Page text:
However, given the multitude of shops offering identical products, it's sometimes difficult to see exactly how many in the city really manage to earn a living. In the Grand Bazaar, for example, the actual diversity of product on sale is extremely limited and if you were to reduce them down to their fundamental product categories then you could probably fit all of the merchandise into four or five shops, rather than the sprawling mess that it really is. Shop number one: textiles, both finished product and raw materials. Shop number two: shiny gold and silver items, usually cheap looking jewellery. Shop number three: leathers, either jackets or leather baseball caps. Shop number four: lighting fixtures. And finally, number five: tourist tat, whether of the generic international variety such as Bart Simpson t-shirts or local Istanbul flavours.

Perhaps there is a huge out of town warehouse where all the stores go to load up on merchandise. Certainly, most of it looked identical to me as I strolled from store to store, although I can't claim to be an expert on bronze Turkish coffee pots.

Trying to put aside my jaded cynicism for just one second, perhaps it truly is a better economic model, where the discerning shopper can walk from store to store in an attempt to find a genuine bargain. However, I personally would rather have a bit more variety on offer.

Nevertheless, most of Istanbul's shopping is very much a themed event. For example, above Galata tower is a long street of nothing but music shops, while below Galata is a street of electronic components. Next, in the subway next to Galata bridge is a consumer electronics market, liberally interspersed with shops displaying rack upon rack of handguns, boxes of ammunition piled up on the counters like boxes of sweets. Lastly, next to the Galata bridge ferry stop is a collection of diving equipment stores. Another district had a street devoted only to maternity clothing. In one part of the city there are even several streets devoted to lingerie, and some of the mannequins were obviously dressed with relish, an interesting contrast with some of the black clad Muslim shoppers. Some streets are less risqué, one with at least three or four small stores devoted to selling small weighing scales.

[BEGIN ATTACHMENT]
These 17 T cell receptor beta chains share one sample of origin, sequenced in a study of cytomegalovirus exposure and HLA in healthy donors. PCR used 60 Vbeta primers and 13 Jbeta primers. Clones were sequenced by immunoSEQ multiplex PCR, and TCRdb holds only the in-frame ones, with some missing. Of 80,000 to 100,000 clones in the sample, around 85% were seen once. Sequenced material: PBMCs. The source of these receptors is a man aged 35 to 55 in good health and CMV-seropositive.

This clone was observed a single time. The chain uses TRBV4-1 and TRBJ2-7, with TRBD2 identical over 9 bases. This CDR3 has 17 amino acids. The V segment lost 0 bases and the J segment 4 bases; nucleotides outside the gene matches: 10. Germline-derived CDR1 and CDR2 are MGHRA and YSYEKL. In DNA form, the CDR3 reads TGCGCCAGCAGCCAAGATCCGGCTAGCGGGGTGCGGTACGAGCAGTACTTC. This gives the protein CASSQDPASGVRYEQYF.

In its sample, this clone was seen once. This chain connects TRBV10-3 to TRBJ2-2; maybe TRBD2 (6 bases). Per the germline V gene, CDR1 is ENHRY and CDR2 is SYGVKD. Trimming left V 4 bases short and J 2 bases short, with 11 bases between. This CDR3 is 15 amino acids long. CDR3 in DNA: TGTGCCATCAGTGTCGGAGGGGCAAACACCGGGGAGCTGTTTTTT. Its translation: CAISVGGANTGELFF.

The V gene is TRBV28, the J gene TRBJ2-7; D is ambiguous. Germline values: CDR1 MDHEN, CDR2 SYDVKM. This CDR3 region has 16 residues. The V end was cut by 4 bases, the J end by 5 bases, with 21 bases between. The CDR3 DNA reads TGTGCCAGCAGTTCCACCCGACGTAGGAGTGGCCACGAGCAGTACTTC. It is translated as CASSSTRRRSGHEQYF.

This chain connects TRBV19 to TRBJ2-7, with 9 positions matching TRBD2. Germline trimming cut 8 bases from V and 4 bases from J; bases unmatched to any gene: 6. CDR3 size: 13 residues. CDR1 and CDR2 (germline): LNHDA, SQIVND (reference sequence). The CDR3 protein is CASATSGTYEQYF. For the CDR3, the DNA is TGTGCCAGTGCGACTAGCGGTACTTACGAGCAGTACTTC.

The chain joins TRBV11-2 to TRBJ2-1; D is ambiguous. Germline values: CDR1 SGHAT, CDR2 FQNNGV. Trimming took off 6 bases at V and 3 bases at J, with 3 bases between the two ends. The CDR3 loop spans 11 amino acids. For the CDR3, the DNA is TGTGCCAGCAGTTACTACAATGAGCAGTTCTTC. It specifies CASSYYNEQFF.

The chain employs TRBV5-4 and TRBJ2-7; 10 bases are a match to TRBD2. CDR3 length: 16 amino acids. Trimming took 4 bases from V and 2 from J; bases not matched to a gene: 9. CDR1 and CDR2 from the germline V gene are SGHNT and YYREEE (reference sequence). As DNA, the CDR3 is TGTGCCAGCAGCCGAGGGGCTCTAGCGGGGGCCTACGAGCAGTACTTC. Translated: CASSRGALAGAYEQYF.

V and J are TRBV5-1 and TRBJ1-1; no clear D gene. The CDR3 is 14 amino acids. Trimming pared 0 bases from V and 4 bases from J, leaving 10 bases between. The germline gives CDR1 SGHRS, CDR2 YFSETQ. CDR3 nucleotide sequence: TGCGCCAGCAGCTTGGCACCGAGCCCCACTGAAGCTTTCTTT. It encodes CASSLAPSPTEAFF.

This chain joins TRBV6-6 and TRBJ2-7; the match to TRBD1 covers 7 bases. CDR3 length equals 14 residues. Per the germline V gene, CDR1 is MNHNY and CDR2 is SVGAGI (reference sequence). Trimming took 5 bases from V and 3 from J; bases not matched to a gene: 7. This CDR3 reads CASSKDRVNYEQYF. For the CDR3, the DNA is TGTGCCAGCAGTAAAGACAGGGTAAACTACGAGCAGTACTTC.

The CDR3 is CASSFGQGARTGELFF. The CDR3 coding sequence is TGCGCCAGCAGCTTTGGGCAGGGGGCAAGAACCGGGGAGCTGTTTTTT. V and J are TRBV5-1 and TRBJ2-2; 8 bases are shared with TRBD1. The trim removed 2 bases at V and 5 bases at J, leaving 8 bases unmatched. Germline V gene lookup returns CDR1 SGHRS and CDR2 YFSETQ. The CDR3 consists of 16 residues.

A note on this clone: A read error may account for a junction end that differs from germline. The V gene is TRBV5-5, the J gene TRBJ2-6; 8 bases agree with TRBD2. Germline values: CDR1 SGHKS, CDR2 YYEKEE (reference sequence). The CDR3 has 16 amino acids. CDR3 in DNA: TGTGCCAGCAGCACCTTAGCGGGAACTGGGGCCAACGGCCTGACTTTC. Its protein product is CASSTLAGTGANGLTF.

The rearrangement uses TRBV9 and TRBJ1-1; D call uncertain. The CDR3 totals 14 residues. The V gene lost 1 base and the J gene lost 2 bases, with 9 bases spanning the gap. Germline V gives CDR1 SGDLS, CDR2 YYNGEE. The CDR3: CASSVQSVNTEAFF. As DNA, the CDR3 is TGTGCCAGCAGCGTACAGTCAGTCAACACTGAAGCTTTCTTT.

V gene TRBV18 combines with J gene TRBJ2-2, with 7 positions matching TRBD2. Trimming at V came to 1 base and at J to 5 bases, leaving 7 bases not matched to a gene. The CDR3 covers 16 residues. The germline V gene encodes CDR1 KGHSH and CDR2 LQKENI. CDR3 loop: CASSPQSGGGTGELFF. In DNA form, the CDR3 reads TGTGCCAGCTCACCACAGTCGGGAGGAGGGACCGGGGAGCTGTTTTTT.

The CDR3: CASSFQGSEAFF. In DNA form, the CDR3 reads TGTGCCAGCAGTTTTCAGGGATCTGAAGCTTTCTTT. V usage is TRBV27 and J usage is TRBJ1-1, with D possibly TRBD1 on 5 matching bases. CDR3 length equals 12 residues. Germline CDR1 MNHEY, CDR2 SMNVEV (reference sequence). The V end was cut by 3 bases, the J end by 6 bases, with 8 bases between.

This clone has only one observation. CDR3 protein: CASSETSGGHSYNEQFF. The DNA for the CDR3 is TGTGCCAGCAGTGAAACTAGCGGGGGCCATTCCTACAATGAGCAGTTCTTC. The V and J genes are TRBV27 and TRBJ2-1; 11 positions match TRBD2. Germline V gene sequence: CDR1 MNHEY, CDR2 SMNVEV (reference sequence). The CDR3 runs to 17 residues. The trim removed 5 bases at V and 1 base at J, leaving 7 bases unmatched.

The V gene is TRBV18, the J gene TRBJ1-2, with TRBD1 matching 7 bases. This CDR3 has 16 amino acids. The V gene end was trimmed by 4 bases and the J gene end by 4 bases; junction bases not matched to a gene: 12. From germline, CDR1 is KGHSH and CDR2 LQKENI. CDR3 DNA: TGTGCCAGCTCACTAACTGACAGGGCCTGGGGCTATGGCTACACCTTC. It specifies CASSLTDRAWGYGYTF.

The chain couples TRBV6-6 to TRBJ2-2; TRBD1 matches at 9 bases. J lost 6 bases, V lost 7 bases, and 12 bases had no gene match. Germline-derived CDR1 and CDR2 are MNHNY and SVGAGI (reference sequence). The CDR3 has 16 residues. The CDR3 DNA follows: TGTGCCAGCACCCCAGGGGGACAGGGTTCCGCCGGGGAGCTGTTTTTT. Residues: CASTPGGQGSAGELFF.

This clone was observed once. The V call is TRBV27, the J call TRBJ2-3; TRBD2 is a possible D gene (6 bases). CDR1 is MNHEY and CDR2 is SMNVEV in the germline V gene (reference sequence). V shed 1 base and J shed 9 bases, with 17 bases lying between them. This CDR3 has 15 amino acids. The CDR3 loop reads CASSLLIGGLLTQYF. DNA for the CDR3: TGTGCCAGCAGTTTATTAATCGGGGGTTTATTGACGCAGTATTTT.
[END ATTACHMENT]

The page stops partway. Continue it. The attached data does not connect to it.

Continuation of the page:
Are such themes sticking to traditional areas? ("My grandpappy sold thongs here and his grandpappy before him." etc etc...) Why did they congregate together, instead of letting each area offer a selection of goods? And perhaps most perplexingly, how do they avoid putting each other out of business? Surely - with such similar product lines - the shop with the lowest prices will survive and the others will shrivel up and vanish? Nobody even seems to do a great deal of work, and outside each shop, at least one person will be leaning nonchalantly against the doorway smoking a cigarette or drinking a tea, an activity that seems to be the main role of retail managers in Turkey.